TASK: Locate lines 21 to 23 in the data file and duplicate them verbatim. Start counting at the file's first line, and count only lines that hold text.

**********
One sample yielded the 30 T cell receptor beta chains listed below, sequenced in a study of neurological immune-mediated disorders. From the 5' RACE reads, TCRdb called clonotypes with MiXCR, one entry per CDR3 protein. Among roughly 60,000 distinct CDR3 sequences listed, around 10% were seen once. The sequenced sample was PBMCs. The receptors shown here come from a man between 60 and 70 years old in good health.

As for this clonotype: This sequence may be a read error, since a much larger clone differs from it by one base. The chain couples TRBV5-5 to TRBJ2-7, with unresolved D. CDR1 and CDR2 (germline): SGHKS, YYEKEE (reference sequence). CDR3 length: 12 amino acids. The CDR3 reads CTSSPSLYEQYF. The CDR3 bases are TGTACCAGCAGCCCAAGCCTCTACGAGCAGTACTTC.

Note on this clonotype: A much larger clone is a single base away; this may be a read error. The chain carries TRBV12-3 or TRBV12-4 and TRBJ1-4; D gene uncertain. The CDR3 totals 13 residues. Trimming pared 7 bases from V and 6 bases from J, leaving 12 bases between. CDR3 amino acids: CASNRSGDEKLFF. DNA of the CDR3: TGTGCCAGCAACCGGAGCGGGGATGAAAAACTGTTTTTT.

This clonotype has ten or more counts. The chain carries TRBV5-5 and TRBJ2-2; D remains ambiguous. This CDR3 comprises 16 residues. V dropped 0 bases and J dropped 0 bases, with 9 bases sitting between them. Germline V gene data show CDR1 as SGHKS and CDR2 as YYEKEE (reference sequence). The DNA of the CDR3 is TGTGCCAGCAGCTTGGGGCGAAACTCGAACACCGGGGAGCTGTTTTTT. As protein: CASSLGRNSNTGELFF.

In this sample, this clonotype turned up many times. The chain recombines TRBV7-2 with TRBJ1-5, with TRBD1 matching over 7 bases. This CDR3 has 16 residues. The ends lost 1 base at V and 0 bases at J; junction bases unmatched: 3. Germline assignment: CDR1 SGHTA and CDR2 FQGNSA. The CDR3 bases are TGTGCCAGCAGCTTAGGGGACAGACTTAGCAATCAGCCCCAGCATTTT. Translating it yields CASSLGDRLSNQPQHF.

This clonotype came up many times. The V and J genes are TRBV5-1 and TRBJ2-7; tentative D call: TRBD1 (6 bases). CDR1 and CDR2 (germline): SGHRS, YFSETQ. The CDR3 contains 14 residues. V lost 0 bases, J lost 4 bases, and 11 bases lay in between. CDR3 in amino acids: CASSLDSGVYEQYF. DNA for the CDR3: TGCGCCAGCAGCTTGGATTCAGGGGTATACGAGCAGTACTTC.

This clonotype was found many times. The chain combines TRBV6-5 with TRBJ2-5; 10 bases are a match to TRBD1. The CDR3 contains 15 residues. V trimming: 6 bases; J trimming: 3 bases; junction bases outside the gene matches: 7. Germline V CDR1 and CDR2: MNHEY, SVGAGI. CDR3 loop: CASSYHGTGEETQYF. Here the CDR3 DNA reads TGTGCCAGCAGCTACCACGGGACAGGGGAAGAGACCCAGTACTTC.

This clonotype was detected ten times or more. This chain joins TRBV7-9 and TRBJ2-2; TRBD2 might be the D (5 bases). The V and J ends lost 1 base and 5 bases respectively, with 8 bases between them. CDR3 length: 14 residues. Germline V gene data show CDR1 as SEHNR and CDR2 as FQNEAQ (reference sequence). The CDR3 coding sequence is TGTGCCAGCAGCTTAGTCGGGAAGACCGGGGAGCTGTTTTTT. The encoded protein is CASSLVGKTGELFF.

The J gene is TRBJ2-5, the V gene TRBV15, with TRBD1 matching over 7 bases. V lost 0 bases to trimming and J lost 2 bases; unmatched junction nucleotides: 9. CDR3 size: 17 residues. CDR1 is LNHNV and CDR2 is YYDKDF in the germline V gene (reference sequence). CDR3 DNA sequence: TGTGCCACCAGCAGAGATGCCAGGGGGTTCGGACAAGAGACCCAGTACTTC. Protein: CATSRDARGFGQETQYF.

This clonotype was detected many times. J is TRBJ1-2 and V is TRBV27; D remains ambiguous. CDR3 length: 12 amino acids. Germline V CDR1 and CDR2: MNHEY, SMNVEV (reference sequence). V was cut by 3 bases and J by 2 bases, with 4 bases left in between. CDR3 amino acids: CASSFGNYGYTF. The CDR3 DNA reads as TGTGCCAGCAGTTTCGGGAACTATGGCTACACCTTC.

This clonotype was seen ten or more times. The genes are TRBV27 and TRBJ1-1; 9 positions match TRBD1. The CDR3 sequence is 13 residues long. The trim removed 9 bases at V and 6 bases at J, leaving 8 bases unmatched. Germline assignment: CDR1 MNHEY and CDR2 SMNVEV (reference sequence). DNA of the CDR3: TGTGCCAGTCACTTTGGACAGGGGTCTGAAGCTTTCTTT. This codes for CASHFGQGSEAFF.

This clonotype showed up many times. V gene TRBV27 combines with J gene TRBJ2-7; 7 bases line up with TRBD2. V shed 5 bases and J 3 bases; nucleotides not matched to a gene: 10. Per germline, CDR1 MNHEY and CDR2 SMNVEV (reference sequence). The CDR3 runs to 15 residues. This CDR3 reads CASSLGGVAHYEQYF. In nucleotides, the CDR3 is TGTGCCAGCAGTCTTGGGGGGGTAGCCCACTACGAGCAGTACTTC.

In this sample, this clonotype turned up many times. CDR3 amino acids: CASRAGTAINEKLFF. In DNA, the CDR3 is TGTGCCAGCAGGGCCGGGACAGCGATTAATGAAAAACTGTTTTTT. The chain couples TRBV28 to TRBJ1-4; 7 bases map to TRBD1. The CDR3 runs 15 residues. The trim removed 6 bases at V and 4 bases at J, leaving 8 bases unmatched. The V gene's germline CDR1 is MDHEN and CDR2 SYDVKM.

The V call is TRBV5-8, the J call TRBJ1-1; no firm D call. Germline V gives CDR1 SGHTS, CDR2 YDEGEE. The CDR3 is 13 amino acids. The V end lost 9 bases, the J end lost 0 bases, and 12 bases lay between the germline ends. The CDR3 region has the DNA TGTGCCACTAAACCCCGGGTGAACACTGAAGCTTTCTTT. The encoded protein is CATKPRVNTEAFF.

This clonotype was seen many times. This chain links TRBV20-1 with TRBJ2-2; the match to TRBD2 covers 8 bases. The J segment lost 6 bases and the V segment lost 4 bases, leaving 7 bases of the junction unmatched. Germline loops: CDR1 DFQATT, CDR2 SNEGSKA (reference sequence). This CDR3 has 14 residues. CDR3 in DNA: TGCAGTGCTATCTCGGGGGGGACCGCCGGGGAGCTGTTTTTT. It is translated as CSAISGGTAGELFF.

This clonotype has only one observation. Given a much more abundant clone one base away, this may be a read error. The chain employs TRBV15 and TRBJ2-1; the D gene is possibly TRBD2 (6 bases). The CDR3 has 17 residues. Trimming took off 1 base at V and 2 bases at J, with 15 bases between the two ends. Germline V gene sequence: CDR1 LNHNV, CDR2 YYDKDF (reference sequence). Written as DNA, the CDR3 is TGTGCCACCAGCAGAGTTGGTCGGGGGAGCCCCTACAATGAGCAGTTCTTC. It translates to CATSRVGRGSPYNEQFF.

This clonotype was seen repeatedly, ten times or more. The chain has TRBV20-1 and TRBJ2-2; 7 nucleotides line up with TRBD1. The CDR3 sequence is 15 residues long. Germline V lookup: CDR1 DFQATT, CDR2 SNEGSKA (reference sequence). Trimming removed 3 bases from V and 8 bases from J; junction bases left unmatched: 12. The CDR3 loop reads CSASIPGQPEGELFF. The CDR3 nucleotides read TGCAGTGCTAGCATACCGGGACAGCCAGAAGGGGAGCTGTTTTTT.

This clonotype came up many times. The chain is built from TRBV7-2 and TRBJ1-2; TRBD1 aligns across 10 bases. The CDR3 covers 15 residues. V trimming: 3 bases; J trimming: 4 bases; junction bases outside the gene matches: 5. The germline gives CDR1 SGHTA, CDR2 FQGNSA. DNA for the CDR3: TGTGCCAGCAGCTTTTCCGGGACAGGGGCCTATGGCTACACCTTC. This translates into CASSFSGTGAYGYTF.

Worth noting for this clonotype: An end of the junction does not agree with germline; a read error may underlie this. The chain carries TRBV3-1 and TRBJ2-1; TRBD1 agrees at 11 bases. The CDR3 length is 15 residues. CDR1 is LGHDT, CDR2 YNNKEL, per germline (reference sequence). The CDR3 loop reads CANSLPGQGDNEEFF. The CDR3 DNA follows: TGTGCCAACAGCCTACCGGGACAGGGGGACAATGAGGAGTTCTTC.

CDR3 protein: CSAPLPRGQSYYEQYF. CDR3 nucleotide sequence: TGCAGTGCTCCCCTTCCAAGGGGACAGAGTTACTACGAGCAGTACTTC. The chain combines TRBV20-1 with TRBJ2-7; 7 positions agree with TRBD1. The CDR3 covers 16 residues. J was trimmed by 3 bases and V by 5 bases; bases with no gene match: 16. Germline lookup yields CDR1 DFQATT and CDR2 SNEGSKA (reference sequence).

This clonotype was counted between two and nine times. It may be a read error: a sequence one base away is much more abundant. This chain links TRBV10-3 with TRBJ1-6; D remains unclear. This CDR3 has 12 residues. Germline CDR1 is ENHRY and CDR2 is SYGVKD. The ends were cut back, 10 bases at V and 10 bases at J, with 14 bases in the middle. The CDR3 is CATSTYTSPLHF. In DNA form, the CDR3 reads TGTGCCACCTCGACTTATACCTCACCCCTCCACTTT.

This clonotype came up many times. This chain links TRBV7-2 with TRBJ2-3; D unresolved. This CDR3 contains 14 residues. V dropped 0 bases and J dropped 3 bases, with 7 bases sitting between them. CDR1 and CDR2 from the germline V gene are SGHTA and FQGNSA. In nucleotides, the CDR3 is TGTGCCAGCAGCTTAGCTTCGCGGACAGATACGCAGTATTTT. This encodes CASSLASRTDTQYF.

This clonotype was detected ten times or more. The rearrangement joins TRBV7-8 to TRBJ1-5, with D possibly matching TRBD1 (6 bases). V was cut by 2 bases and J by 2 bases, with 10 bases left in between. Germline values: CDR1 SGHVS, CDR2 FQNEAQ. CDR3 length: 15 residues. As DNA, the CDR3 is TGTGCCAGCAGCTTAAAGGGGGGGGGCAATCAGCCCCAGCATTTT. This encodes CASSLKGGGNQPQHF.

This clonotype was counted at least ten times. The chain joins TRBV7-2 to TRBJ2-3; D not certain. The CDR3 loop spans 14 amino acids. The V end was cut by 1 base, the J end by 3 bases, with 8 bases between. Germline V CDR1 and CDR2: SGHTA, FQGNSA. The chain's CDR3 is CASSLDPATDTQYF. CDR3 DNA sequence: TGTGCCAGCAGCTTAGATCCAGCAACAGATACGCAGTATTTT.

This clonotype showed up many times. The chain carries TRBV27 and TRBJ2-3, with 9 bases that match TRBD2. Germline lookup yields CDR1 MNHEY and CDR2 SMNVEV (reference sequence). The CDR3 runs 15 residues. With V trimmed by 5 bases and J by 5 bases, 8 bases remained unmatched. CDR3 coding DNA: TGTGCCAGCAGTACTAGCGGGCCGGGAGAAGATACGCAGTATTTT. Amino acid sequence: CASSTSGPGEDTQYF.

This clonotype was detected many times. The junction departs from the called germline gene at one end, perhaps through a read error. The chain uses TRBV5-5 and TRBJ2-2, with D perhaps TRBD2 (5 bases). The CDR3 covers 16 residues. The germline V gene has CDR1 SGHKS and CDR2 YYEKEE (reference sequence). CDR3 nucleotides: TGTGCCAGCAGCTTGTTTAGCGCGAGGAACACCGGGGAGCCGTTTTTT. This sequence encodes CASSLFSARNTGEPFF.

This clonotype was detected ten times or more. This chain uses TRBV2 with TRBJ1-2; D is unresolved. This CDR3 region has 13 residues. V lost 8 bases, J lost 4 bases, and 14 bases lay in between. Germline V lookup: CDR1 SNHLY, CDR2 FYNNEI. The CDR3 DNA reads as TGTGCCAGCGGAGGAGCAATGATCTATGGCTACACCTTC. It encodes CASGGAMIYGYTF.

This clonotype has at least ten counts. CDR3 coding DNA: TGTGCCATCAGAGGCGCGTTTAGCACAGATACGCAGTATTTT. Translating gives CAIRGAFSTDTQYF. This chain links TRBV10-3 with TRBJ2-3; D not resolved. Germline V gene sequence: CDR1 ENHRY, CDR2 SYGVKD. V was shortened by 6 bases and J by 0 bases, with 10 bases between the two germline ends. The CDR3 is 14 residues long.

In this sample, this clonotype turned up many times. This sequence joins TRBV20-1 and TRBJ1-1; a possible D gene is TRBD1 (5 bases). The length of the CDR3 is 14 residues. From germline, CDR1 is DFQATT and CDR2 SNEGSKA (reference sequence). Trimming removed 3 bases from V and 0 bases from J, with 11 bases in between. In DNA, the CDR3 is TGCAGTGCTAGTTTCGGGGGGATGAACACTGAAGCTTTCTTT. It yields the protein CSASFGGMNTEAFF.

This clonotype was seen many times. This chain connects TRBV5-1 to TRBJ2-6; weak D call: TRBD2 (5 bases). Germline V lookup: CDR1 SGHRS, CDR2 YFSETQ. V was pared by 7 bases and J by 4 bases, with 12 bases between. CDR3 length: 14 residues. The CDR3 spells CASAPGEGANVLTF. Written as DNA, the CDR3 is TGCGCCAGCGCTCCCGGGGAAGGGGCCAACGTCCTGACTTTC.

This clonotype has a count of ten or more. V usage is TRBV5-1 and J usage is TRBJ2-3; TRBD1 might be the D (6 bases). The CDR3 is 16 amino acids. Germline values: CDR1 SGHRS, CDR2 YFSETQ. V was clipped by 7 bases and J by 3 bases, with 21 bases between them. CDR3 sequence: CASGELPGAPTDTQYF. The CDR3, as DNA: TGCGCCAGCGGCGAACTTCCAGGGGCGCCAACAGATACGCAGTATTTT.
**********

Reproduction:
This clonotype was counted between two and nine times. It may be a read error: a sequence one base away is much more abundant. This chain links TRBV10-3 with TRBJ1-6; D remains unclear. This CDR3 has 12 residues. Germline CDR1 is ENHRY and CDR2 is SYGVKD. The ends were cut back, 10 bases at V and 10 bases at J, with 14 bases in the middle. The CDR3 is CATSTYTSPLHF. In DNA form, the CDR3 reads TGTGCCACCTCGACTTATACCTCACCCCTCCACTTT.

This clonotype came up many times. This chain links TRBV7-2 with TRBJ2-3; D unresolved. This CDR3 contains 14 residues. V dropped 0 bases and J dropped 3 bases, with 7 bases sitting between them. CDR1 and CDR2 from the germline V gene are SGHTA and FQGNSA. In nucleotides, the CDR3 is TGTGCCAGCAGCTTAGCTTCGCGGACAGATACGCAGTATTTT. This encodes CASSLASRTDTQYF.

This clonotype was detected ten times or more. The rearrangement joins TRBV7-8 to TRBJ1-5, with D possibly matching TRBD1 (6 bases). V was cut by 2 bases and J by 2 bases, with 10 bases left in between. Germline values: CDR1 SGHVS, CDR2 FQNEAQ. CDR3 length: 15 residues. As DNA, the CDR3 is TGTGCCAGCAGCTTAAAGGGGGGGGGCAATCAGCCCCAGCATTTT. This encodes CASSLKGGGNQPQHF.